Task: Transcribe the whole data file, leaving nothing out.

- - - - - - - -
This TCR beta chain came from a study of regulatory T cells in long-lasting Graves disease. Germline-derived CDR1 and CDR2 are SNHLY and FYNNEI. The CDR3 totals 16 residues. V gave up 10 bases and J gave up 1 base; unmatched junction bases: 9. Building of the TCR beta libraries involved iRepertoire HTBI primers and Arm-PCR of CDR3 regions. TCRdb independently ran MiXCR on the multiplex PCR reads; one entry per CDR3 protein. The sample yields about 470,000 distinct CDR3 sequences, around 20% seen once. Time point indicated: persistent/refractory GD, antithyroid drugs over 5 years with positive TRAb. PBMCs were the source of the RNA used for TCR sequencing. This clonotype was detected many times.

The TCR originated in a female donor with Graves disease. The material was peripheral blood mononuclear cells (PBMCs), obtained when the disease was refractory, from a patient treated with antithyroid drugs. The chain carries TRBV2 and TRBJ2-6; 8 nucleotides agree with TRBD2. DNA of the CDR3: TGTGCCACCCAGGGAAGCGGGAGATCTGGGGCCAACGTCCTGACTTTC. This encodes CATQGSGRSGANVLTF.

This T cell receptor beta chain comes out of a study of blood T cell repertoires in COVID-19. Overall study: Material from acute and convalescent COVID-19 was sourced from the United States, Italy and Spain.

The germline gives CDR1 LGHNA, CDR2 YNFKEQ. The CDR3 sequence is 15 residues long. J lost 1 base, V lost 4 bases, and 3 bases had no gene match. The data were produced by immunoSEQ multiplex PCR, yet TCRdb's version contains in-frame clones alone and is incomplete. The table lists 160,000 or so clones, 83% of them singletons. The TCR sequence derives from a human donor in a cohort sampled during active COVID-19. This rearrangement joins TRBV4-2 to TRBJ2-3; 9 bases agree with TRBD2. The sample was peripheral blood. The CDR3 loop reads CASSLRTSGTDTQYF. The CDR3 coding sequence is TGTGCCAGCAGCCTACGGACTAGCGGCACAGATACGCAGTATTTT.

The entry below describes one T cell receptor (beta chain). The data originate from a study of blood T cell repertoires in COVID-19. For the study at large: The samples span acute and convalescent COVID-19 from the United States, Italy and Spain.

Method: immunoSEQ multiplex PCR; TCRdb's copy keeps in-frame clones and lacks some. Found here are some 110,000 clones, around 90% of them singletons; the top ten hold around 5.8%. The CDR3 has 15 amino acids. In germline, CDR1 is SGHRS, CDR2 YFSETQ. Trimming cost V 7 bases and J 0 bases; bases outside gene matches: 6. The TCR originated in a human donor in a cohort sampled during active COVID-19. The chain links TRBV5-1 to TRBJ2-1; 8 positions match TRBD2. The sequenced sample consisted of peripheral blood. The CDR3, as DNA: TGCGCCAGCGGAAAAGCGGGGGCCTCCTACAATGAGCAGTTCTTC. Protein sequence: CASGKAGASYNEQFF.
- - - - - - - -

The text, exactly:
This TCR beta chain came from a study of regulatory T cells in long-lasting Graves disease. Germline-derived CDR1 and CDR2 are SNHLY and FYNNEI. The CDR3 totals 16 residues. V gave up 10 bases and J gave up 1 base; unmatched junction bases: 9. Building of the TCR beta libraries involved iRepertoire HTBI primers and Arm-PCR of CDR3 regions. TCRdb independently ran MiXCR on the multiplex PCR reads; one entry per CDR3 protein. The sample yields about 470,000 distinct CDR3 sequences, around 20% seen once. Time point indicated: persistent/refractory GD, antithyroid drugs over 5 years with positive TRAb. PBMCs were the source of the RNA used for TCR sequencing. This clonotype was detected many times.

The TCR originated in a female donor with Graves disease. The material was peripheral blood mononuclear cells (PBMCs), obtained when the disease was refractory, from a patient treated with antithyroid drugs. The chain carries TRBV2 and TRBJ2-6; 8 nucleotides agree with TRBD2. DNA of the CDR3: TGTGCCACCCAGGGAAGCGGGAGATCTGGGGCCAACGTCCTGACTTTC. This encodes CATQGSGRSGANVLTF.

This T cell receptor beta chain comes out of a study of blood T cell repertoires in COVID-19. Overall study: Material from acute and convalescent COVID-19 was sourced from the United States, Italy and Spain.

The germline gives CDR1 LGHNA, CDR2 YNFKEQ. The CDR3 sequence is 15 residues long. J lost 1 base, V lost 4 bases, and 3 bases had no gene match. The data were produced by immunoSEQ multiplex PCR, yet TCRdb's version contains in-frame clones alone and is incomplete. The table lists 160,000 or so clones, 83% of them singletons. The TCR sequence derives from a human donor in a cohort sampled during active COVID-19. This rearrangement joins TRBV4-2 to TRBJ2-3; 9 bases agree with TRBD2. The sample was peripheral blood. The CDR3 loop reads CASSLRTSGTDTQYF. The CDR3 coding sequence is TGTGCCAGCAGCCTACGGACTAGCGGCACAGATACGCAGTATTTT.

The entry below describes one T cell receptor (beta chain). The data originate from a study of blood T cell repertoires in COVID-19. For the study at large: The samples span acute and convalescent COVID-19 from the United States, Italy and Spain.

Method: immunoSEQ multiplex PCR; TCRdb's copy keeps in-frame clones and lacks some. Found here are some 110,000 clones, around 90% of them singletons; the top ten hold around 5.8%. The CDR3 has 15 amino acids. In germline, CDR1 is SGHRS, CDR2 YFSETQ. Trimming cost V 7 bases and J 0 bases; bases outside gene matches: 6. The TCR originated in a human donor in a cohort sampled during active COVID-19. The chain links TRBV5-1 to TRBJ2-1; 8 positions match TRBD2. The sequenced sample consisted of peripheral blood. The CDR3, as DNA: TGCGCCAGCGGAAAAGCGGGGGCCTCCTACAATGAGCAGTTCTTC. Protein sequence: CASGKAGASYNEQFF.